LARRY JOHNSON: I say this as a registered Republican. I'm on record giving contributions to the George Bush campaign. This is not about partisan politics. This is about a betrayal, a political smear of an individual with no relevance to the story. Publishing her name in that story added nothing to it. His entire intent was correctly as Ambassador Wilson noted: to intimidate, to suggest that there was some impropriety that somehow his wife was in a decision making position to influence his ability to go over and savage a stupid policy, an erroneous policy and frankly, what was a false policy of suggesting that there were nuclear material in Iraq that required this war. This was about a political attack. To pretend that it's something else and to get into this parsing of words, I tell you, it sickens me to be a Republican to see this.
TERENCE SMITH: Tom Rosenstiel, if these reports are connect, six reporters were tipped in effect about this information and yet only one chose to publish the name. What does that say to you?
TOM ROSENSTIEL: Well, it tells us that the majority of reporters involved thought this was a lousy story.
TERENCE SMITH: That it was a lousy story or improper to identify the individual?
TOM ROSENSTIEL: Improper to identify and actually maybe the story itself just didn't rise to the level of being much of a story. Frankly, it's difficult to see how this information discredits Wilson. I can see how it intimidates him but I don't think it necessarily discredits his research into the Niger claim. But you've got journalists in a bind here where they may think that what Novak did was wrong but that doesn't free them from the obligation to protect these sources who they think may have been doing something badly.
TERENCE SMITH: What about that Larry Johnson because they do have a commitment to these sources, a commitment of confidentiality?
LARRY JOHNSON: I think Tom did a great job of laying out the parameters and procedures reporters should follow. What is clear in this case is that there were other reporters who had the integrity and good judgment to recognize that this was a political hatchet job that this was not about real news. I like Bob Novak and I have been on his other show but in this case he got it wrong. And to hide behind the parsing of words that she was an analyst so therefore it's okay. No, it's not okay.
There are a variety of people who work for Central Intelligence Agency who are undercover and to cover this -- to protect them for a variety of reasons -- and there have been people who start off as analysts that go on as operators. The principle, the sacrosanct, it's just like protecting sources for journalists, we have to protect the clandestine officers. I commend George Tenet for pursuing this.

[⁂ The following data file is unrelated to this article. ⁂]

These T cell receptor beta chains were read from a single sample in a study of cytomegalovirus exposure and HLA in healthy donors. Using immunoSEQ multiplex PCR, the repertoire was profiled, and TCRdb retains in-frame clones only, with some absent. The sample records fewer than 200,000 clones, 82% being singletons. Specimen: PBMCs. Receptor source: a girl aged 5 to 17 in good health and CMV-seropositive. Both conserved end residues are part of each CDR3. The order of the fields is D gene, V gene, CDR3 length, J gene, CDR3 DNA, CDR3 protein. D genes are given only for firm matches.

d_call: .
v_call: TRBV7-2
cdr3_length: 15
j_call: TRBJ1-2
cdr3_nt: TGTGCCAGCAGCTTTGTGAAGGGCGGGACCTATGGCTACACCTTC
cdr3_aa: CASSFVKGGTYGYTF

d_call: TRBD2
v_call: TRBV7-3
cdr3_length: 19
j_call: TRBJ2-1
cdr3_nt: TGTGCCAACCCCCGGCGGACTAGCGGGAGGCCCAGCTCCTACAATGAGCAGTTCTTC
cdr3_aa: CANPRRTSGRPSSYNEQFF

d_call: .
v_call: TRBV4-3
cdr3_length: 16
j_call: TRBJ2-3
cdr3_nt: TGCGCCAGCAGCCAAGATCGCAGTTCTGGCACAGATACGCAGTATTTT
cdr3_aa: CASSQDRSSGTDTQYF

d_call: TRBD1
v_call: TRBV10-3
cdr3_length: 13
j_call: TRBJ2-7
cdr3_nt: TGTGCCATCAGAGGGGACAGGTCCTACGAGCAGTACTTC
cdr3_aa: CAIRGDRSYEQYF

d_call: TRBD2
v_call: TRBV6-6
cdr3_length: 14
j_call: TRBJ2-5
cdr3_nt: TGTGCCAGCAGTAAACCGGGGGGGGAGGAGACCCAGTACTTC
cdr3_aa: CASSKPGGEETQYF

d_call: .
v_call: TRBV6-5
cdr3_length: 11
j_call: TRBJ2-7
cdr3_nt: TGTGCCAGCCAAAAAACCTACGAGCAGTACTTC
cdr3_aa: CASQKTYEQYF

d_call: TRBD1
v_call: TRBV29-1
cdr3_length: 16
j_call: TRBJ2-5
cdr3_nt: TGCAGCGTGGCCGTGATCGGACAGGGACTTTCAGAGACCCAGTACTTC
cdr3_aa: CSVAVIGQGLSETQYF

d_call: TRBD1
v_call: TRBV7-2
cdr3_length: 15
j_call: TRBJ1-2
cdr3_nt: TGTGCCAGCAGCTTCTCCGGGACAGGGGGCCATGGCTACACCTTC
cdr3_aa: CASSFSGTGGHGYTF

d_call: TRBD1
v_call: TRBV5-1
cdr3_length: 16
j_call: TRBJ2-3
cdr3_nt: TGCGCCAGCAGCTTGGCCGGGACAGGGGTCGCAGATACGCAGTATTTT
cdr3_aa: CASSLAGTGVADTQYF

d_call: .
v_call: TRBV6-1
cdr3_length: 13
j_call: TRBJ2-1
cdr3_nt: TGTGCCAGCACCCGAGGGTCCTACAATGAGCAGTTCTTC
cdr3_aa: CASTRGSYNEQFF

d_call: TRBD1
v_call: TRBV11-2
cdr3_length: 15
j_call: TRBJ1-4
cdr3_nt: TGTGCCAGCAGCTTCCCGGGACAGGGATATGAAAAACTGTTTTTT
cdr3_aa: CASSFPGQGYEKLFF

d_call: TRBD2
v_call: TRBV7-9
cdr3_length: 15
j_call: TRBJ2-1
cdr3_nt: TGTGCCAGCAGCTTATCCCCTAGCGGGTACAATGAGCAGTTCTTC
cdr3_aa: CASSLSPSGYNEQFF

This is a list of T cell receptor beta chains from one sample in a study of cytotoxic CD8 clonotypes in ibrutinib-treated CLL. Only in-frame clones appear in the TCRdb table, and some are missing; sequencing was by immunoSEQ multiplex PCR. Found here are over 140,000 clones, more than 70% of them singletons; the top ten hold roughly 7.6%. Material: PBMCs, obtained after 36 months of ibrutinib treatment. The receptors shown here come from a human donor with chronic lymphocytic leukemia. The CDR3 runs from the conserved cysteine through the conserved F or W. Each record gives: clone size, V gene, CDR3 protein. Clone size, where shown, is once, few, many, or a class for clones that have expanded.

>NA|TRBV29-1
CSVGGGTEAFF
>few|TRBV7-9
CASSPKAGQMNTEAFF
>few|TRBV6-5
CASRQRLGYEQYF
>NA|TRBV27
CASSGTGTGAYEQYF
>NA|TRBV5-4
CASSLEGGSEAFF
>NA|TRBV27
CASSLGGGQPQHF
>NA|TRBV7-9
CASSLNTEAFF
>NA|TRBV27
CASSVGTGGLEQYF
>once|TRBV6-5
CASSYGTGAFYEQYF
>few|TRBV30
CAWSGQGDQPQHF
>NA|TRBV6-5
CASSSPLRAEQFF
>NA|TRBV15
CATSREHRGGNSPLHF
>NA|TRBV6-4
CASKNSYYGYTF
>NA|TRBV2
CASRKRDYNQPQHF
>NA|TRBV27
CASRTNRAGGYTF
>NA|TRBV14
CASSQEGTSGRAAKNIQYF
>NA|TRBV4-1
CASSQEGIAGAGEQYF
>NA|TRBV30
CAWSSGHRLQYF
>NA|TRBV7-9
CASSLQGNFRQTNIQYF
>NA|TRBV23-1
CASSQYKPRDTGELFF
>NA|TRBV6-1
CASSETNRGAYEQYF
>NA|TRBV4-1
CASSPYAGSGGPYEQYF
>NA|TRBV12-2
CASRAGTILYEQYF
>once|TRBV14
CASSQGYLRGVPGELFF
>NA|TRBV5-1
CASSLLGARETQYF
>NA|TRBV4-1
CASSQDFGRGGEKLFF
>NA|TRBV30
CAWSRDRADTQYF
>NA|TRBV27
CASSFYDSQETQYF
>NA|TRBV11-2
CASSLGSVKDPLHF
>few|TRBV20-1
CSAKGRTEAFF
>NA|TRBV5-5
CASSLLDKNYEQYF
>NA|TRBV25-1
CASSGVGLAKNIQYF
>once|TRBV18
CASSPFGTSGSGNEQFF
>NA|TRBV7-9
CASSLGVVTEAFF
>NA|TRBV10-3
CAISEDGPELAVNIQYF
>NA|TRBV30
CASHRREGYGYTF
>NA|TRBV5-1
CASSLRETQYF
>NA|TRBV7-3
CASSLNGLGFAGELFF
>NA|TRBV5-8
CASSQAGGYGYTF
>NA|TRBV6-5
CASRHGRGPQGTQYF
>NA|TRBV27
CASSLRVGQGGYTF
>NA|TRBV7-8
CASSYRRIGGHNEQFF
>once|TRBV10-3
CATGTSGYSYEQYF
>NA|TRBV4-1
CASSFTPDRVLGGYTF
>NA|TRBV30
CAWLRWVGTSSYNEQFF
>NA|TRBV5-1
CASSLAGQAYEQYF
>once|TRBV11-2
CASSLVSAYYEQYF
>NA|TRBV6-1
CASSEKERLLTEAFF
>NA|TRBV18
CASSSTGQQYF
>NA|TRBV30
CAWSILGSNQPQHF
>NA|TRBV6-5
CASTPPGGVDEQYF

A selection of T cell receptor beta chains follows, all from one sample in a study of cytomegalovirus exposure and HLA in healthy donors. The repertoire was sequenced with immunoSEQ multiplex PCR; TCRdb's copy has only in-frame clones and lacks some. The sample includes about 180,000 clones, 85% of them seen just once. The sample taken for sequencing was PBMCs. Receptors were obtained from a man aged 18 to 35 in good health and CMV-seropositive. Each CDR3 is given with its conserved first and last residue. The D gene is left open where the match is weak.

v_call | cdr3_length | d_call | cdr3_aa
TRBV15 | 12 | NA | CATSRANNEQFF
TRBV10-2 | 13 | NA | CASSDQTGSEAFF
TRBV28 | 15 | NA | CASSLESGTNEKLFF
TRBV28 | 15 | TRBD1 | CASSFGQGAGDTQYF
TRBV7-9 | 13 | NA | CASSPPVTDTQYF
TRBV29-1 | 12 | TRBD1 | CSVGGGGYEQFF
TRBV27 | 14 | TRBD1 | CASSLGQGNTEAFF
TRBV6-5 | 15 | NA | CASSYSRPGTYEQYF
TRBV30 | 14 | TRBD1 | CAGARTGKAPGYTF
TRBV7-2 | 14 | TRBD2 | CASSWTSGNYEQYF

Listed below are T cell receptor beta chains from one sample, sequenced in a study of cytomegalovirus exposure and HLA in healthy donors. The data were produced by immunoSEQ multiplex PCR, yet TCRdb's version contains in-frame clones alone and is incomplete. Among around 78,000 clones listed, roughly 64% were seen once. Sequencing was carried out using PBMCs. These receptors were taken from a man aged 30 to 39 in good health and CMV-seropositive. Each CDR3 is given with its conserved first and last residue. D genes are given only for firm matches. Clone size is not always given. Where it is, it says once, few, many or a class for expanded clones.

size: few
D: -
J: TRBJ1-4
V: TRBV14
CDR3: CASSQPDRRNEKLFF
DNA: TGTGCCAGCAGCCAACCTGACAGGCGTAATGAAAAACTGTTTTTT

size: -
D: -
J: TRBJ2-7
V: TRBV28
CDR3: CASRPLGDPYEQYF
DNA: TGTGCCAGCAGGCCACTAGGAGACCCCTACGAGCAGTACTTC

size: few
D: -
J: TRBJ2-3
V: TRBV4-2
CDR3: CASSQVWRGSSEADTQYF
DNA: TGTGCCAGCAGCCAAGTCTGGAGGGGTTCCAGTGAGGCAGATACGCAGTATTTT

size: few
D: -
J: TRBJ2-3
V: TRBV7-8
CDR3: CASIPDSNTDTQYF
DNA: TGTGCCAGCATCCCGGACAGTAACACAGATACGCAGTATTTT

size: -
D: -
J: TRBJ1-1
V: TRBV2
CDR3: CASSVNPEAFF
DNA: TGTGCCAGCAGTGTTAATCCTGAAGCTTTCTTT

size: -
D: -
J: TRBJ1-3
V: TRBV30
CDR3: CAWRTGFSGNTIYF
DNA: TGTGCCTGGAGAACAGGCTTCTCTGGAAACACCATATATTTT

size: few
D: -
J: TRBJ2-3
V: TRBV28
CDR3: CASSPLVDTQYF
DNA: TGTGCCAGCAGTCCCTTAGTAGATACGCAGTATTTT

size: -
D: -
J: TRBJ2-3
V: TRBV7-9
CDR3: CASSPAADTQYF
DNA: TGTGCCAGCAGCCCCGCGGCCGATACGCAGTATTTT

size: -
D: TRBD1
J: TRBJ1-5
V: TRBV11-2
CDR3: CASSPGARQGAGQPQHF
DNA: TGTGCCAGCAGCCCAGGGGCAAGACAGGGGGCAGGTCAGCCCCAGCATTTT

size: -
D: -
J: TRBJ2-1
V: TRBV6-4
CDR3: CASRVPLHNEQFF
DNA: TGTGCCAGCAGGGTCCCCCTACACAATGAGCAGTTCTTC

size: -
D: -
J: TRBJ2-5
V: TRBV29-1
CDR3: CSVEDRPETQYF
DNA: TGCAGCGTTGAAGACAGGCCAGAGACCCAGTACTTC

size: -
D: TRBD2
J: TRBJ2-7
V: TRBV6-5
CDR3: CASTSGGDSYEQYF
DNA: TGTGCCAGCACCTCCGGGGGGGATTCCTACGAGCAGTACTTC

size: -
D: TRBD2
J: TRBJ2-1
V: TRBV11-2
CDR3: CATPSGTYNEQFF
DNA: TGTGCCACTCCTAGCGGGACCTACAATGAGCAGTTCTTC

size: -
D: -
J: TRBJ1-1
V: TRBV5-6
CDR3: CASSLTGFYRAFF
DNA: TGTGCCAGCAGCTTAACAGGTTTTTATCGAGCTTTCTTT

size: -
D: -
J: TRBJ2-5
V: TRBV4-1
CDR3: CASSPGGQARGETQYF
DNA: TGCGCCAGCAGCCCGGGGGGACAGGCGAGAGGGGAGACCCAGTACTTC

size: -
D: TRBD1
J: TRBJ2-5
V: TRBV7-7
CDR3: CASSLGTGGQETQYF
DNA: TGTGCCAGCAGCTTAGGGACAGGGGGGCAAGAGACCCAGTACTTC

TERENCE SMITH: Is there any evidence so far that any damage to national security or individuals has resulted from this?
LARRY JOHNSON: No, not to my knowledge but that's not the issue. It is the principle. You do not -- it is not up to the journalists to decide which officer they are going to out. We saw this in the '70s with Marchetti and others and Philip Agee who outed officers and they were killed. I don't want to wait until we get a body count. The principle's established: Do not divulge the names of these people. In my own career trainee class I did not know Joe's wife last name; we went by our first initials.
TERENCE SMITH: You were in the same class with her?
LARRY JOHNSON: I was in the same class with her. I was Larry J. In fact, when I first saw her last name I didn't recognize her until one of other my classmates who's out now called me up and said, hey. To realize this is a terrific woman, she's a woman of great integrity and other people that don't know her were trying to suggest that she is the one that initiated that. That is such nonsense. This is a woman who is very solid, very low key and not about show boating.
TERENCE SMITH: Finally, Tom -- I'm sorry.
TOM ROSENSTIEL: It just shows, you know the -- how hardball has really taken over the town. You know, it's a sad state of affairs when political infighting gets to this level.
TERENCE SMITH: Very briefly investigations into leaks very rarely produce results. What are the prospects for this one?
TOM ROSENSTIEL: Not good, I would say. If it's someone close to the president, that's a tough guy to get.
TERENCE SMITH: Okay. Tom Rosenstiel, Larry Johnson, thank you both very much.
LARRY JOHNSON: Thank you, Terry.